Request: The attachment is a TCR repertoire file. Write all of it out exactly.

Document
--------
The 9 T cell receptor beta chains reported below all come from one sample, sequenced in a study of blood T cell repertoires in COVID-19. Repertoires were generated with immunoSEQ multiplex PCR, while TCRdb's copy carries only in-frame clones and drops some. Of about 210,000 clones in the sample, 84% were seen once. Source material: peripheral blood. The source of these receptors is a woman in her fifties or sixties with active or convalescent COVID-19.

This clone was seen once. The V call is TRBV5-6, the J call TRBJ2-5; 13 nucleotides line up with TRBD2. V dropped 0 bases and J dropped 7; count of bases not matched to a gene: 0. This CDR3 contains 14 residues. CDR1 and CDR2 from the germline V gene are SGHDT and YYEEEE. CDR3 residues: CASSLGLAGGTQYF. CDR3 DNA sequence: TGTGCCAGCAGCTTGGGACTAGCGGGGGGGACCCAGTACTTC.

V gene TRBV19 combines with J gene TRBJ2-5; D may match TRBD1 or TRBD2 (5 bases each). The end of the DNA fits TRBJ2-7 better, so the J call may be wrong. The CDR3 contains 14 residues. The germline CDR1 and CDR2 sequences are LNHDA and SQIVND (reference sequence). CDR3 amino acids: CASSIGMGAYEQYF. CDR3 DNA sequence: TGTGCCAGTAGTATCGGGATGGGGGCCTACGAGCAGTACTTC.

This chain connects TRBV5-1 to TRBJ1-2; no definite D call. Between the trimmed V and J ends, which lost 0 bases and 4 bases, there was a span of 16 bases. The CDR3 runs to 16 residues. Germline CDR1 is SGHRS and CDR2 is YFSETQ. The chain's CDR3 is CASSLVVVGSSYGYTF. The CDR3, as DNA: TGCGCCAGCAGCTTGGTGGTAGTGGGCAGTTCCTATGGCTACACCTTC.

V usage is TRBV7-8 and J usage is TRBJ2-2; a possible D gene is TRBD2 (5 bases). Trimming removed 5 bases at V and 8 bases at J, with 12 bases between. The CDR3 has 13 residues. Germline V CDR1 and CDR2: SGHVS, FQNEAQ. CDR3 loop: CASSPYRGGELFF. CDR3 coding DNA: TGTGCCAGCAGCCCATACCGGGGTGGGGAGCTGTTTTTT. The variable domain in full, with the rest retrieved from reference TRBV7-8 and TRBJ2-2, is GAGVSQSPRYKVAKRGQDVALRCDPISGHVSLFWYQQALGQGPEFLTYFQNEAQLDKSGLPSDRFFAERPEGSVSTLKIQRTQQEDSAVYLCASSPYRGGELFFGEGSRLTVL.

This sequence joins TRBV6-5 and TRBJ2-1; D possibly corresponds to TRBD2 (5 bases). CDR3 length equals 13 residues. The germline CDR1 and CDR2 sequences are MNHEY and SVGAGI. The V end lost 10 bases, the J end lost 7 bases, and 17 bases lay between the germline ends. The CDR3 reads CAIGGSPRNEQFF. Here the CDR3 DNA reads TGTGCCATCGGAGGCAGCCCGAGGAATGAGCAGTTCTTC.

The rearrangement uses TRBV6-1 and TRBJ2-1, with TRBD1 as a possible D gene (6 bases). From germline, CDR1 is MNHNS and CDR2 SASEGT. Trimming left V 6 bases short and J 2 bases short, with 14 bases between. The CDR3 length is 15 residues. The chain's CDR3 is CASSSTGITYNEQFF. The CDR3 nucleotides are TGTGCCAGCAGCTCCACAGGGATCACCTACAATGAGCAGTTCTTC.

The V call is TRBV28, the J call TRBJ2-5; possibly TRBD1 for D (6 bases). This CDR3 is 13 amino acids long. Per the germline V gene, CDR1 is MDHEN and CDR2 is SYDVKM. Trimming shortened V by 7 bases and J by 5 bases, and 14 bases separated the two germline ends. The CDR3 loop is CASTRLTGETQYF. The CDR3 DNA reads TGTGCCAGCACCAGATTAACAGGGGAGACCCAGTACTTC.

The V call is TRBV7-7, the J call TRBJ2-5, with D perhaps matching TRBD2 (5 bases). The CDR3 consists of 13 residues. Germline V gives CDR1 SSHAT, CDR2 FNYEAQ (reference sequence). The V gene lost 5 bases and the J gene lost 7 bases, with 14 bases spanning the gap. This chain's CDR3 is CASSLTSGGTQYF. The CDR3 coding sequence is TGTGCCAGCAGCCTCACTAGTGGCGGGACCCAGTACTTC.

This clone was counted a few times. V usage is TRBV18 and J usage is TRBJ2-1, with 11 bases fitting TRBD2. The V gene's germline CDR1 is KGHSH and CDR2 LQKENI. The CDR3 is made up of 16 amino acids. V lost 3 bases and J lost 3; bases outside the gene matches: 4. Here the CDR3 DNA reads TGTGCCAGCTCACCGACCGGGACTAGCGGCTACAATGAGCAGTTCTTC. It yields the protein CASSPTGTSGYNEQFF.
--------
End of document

The 9 T cell receptor beta chains reported below all come from one sample, sequenced in a study of blood T cell repertoires in COVID-19. Repertoires were generated with immunoSEQ multiplex PCR, while TCRdb's copy carries only in-frame clones and drops some. Of about 210,000 clones in the sample, 84% were seen once. Source material: peripheral blood. The source of these receptors is a woman in her fifties or sixties with active or convalescent COVID-19.

This clone was seen once. The V call is TRBV5-6, the J call TRBJ2-5; 13 nucleotides line up with TRBD2. V dropped 0 bases and J dropped 7; count of bases not matched to a gene: 0. This CDR3 contains 14 residues. CDR1 and CDR2 from the germline V gene are SGHDT and YYEEEE. CDR3 residues: CASSLGLAGGTQYF. CDR3 DNA sequence: TGTGCCAGCAGCTTGGGACTAGCGGGGGGGACCCAGTACTTC.

V gene TRBV19 combines with J gene TRBJ2-5; D may match TRBD1 or TRBD2 (5 bases each). The end of the DNA fits TRBJ2-7 better, so the J call may be wrong. The CDR3 contains 14 residues. The germline CDR1 and CDR2 sequences are LNHDA and SQIVND (reference sequence). CDR3 amino acids: CASSIGMGAYEQYF. CDR3 DNA sequence: TGTGCCAGTAGTATCGGGATGGGGGCCTACGAGCAGTACTTC.

This chain connects TRBV5-1 to TRBJ1-2; no definite D call. Between the trimmed V and J ends, which lost 0 bases and 4 bases, there was a span of 16 bases. The CDR3 runs to 16 residues. Germline CDR1 is SGHRS and CDR2 is YFSETQ. The chain's CDR3 is CASSLVVVGSSYGYTF. The CDR3, as DNA: TGCGCCAGCAGCTTGGTGGTAGTGGGCAGTTCCTATGGCTACACCTTC.

V usage is TRBV7-8 and J usage is TRBJ2-2; a possible D gene is TRBD2 (5 bases). Trimming removed 5 bases at V and 8 bases at J, with 12 bases between. The CDR3 has 13 residues. Germline V CDR1 and CDR2: SGHVS, FQNEAQ. CDR3 loop: CASSPYRGGELFF. CDR3 coding DNA: TGTGCCAGCAGCCCATACCGGGGTGGGGAGCTGTTTTTT. The variable domain in full, with the rest retrieved from reference TRBV7-8 and TRBJ2-2, is GAGVSQSPRYKVAKRGQDVALRCDPISGHVSLFWYQQALGQGPEFLTYFQNEAQLDKSGLPSDRFFAERPEGSVSTLKIQRTQQEDSAVYLCASSPYRGGELFFGEGSRLTVL.

This sequence joins TRBV6-5 and TRBJ2-1; D possibly corresponds to TRBD2 (5 bases). CDR3 length equals 13 residues. The germline CDR1 and CDR2 sequences are MNHEY and SVGAGI. The V end lost 10 bases, the J end lost 7 bases, and 17 bases lay between the germline ends. The CDR3 reads CAIGGSPRNEQFF. Here the CDR3 DNA reads TGTGCCATCGGAGGCAGCCCGAGGAATGAGCAGTTCTTC.

The rearrangement uses TRBV6-1 and TRBJ2-1, with TRBD1 as a possible D gene (6 bases). From germline, CDR1 is MNHNS and CDR2 SASEGT. Trimming left V 6 bases short and J 2 bases short, with 14 bases between. The CDR3 length is 15 residues. The chain's CDR3 is CASSSTGITYNEQFF. The CDR3 nucleotides are TGTGCCAGCAGCTCCACAGGGATCACCTACAATGAGCAGTTCTTC.

The V call is TRBV28, the J call TRBJ2-5; possibly TRBD1 for D (6 bases). This CDR3 is 13 amino acids long. Per the germline V gene, CDR1 is MDHEN and CDR2 is SYDVKM. Trimming shortened V by 7 bases and J by 5 bases, and 14 bases separated the two germline ends. The CDR3 loop is CASTRLTGETQYF. The CDR3 DNA reads TGTGCCAGCACCAGATTAACAGGGGAGACCCAGTACTTC.

The V call is TRBV7-7, the J call TRBJ2-5, with D perhaps matching TRBD2 (5 bases). The CDR3 consists of 13 residues. Germline V gives CDR1 SSHAT, CDR2 FNYEAQ (reference sequence). The V gene lost 5 bases and the J gene lost 7 bases, with 14 bases spanning the gap. This chain's CDR3 is CASSLTSGGTQYF. The CDR3 coding sequence is TGTGCCAGCAGCCTCACTAGTGGCGGGACCCAGTACTTC.

This clone was counted a few times. V usage is TRBV18 and J usage is TRBJ2-1, with 11 bases fitting TRBD2. The V gene's germline CDR1 is KGHSH and CDR2 LQKENI. The CDR3 is made up of 16 amino acids. V lost 3 bases and J lost 3; bases outside the gene matches: 4. Here the CDR3 DNA reads TGTGCCAGCTCACCGACCGGGACTAGCGGCTACAATGAGCAGTTCTTC. It yields the protein CASSPTGTSGYNEQFF.